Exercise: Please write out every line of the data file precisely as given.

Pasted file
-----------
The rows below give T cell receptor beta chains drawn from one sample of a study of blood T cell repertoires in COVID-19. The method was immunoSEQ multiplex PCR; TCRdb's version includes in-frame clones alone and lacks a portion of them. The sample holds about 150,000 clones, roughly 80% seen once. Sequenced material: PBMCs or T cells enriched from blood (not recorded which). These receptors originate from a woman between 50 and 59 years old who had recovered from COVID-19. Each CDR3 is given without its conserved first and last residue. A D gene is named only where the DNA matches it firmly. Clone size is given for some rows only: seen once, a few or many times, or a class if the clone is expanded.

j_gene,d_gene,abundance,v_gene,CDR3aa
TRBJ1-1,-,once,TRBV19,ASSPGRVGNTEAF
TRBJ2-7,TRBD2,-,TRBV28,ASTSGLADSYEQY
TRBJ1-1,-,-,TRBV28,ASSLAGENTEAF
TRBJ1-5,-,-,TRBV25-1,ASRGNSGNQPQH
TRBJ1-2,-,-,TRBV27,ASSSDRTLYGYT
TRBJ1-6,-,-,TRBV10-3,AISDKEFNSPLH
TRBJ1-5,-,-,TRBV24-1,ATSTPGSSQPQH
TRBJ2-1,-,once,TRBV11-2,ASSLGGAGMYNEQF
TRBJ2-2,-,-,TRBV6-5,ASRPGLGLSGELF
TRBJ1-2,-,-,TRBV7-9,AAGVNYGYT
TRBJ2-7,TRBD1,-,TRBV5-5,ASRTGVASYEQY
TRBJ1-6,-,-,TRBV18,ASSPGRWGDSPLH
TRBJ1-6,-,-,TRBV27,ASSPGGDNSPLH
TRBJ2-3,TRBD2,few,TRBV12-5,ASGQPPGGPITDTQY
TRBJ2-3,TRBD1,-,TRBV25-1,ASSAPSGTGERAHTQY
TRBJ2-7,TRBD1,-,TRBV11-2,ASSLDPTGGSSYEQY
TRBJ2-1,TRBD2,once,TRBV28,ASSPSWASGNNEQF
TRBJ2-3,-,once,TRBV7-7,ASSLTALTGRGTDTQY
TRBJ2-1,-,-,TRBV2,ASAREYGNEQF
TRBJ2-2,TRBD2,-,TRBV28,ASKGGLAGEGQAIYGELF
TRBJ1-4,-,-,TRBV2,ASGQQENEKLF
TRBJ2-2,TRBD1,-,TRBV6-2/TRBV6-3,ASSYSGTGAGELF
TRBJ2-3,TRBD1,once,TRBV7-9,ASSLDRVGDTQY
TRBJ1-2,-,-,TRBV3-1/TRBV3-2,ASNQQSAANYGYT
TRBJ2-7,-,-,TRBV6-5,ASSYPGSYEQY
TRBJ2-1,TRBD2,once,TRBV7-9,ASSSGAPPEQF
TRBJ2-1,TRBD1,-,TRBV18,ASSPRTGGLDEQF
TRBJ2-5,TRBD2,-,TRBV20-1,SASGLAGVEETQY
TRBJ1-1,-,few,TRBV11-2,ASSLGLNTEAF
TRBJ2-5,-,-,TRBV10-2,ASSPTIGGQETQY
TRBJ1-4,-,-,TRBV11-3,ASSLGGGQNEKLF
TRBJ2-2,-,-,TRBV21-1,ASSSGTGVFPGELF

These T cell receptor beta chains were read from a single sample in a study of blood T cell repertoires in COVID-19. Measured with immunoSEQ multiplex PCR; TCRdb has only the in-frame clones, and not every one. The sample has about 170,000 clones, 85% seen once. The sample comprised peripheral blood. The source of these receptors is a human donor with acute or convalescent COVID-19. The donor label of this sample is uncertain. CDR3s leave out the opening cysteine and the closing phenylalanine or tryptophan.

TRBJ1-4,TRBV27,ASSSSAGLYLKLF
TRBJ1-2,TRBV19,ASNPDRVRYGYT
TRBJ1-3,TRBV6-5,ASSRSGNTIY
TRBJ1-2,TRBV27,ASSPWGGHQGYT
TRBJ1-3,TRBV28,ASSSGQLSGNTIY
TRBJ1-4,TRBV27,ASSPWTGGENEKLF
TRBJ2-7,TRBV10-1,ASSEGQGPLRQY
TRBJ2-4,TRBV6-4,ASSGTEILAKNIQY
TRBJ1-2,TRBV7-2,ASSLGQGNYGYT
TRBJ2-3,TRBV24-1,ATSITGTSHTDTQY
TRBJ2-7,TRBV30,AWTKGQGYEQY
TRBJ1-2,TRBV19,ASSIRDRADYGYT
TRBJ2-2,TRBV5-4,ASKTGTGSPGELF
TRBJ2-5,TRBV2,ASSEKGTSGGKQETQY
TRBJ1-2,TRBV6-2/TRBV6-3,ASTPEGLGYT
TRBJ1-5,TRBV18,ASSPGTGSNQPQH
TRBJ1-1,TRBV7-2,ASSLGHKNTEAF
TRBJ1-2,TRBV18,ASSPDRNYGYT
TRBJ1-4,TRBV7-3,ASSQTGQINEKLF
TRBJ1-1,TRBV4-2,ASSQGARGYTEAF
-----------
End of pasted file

The rows below give T cell receptor beta chains drawn from one sample of a study of blood T cell repertoires in COVID-19. The method was immunoSEQ multiplex PCR; TCRdb's version includes in-frame clones alone and lacks a portion of them. The sample holds about 150,000 clones, roughly 80% seen once. Sequenced material: PBMCs or T cells enriched from blood (not recorded which). These receptors originate from a woman between 50 and 59 years old who had recovered from COVID-19. Each CDR3 is given without its conserved first and last residue. A D gene is named only where the DNA matches it firmly. Clone size is given for some rows only: seen once, a few or many times, or a class if the clone is expanded.

j_gene,d_gene,abundance,v_gene,CDR3aa
TRBJ1-1,-,once,TRBV19,ASSPGRVGNTEAF
TRBJ2-7,TRBD2,-,TRBV28,ASTSGLADSYEQY
TRBJ1-1,-,-,TRBV28,ASSLAGENTEAF
TRBJ1-5,-,-,TRBV25-1,ASRGNSGNQPQH
TRBJ1-2,-,-,TRBV27,ASSSDRTLYGYT
TRBJ1-6,-,-,TRBV10-3,AISDKEFNSPLH
TRBJ1-5,-,-,TRBV24-1,ATSTPGSSQPQH
TRBJ2-1,-,once,TRBV11-2,ASSLGGAGMYNEQF
TRBJ2-2,-,-,TRBV6-5,ASRPGLGLSGELF
TRBJ1-2,-,-,TRBV7-9,AAGVNYGYT
TRBJ2-7,TRBD1,-,TRBV5-5,ASRTGVASYEQY
TRBJ1-6,-,-,TRBV18,ASSPGRWGDSPLH
TRBJ1-6,-,-,TRBV27,ASSPGGDNSPLH
TRBJ2-3,TRBD2,few,TRBV12-5,ASGQPPGGPITDTQY
TRBJ2-3,TRBD1,-,TRBV25-1,ASSAPSGTGERAHTQY
TRBJ2-7,TRBD1,-,TRBV11-2,ASSLDPTGGSSYEQY
TRBJ2-1,TRBD2,once,TRBV28,ASSPSWASGNNEQF
TRBJ2-3,-,once,TRBV7-7,ASSLTALTGRGTDTQY
TRBJ2-1,-,-,TRBV2,ASAREYGNEQF
TRBJ2-2,TRBD2,-,TRBV28,ASKGGLAGEGQAIYGELF
TRBJ1-4,-,-,TRBV2,ASGQQENEKLF
TRBJ2-2,TRBD1,-,TRBV6-2/TRBV6-3,ASSYSGTGAGELF
TRBJ2-3,TRBD1,once,TRBV7-9,ASSLDRVGDTQY
TRBJ1-2,-,-,TRBV3-1/TRBV3-2,ASNQQSAANYGYT
TRBJ2-7,-,-,TRBV6-5,ASSYPGSYEQY
TRBJ2-1,TRBD2,once,TRBV7-9,ASSSGAPPEQF
TRBJ2-1,TRBD1,-,TRBV18,ASSPRTGGLDEQF
TRBJ2-5,TRBD2,-,TRBV20-1,SASGLAGVEETQY
TRBJ1-1,-,few,TRBV11-2,ASSLGLNTEAF
TRBJ2-5,-,-,TRBV10-2,ASSPTIGGQETQY
TRBJ1-4,-,-,TRBV11-3,ASSLGGGQNEKLF
TRBJ2-2,-,-,TRBV21-1,ASSSGTGVFPGELF

These T cell receptor beta chains were read from a single sample in a study of blood T cell repertoires in COVID-19. Measured with immunoSEQ multiplex PCR; TCRdb has only the in-frame clones, and not every one. The sample has about 170,000 clones, 85% seen once. The sample comprised peripheral blood. The source of these receptors is a human donor with acute or convalescent COVID-19. The donor label of this sample is uncertain. CDR3s leave out the opening cysteine and the closing phenylalanine or tryptophan.

TRBJ1-4,TRBV27,ASSSSAGLYLKLF
TRBJ1-2,TRBV19,ASNPDRVRYGYT
TRBJ1-3,TRBV6-5,ASSRSGNTIY
TRBJ1-2,TRBV27,ASSPWGGHQGYT
TRBJ1-3,TRBV28,ASSSGQLSGNTIY
TRBJ1-4,TRBV27,ASSPWTGGENEKLF
TRBJ2-7,TRBV10-1,ASSEGQGPLRQY
TRBJ2-4,TRBV6-4,ASSGTEILAKNIQY
TRBJ1-2,TRBV7-2,ASSLGQGNYGYT
TRBJ2-3,TRBV24-1,ATSITGTSHTDTQY
TRBJ2-7,TRBV30,AWTKGQGYEQY
TRBJ1-2,TRBV19,ASSIRDRADYGYT
TRBJ2-2,TRBV5-4,ASKTGTGSPGELF
TRBJ2-5,TRBV2,ASSEKGTSGGKQETQY
TRBJ1-2,TRBV6-2/TRBV6-3,ASTPEGLGYT
TRBJ1-5,TRBV18,ASSPGTGSNQPQH
TRBJ1-1,TRBV7-2,ASSLGHKNTEAF
TRBJ1-2,TRBV18,ASSPDRNYGYT
TRBJ1-4,TRBV7-3,ASSQTGQINEKLF
TRBJ1-1,TRBV4-2,ASSQGARGYTEAF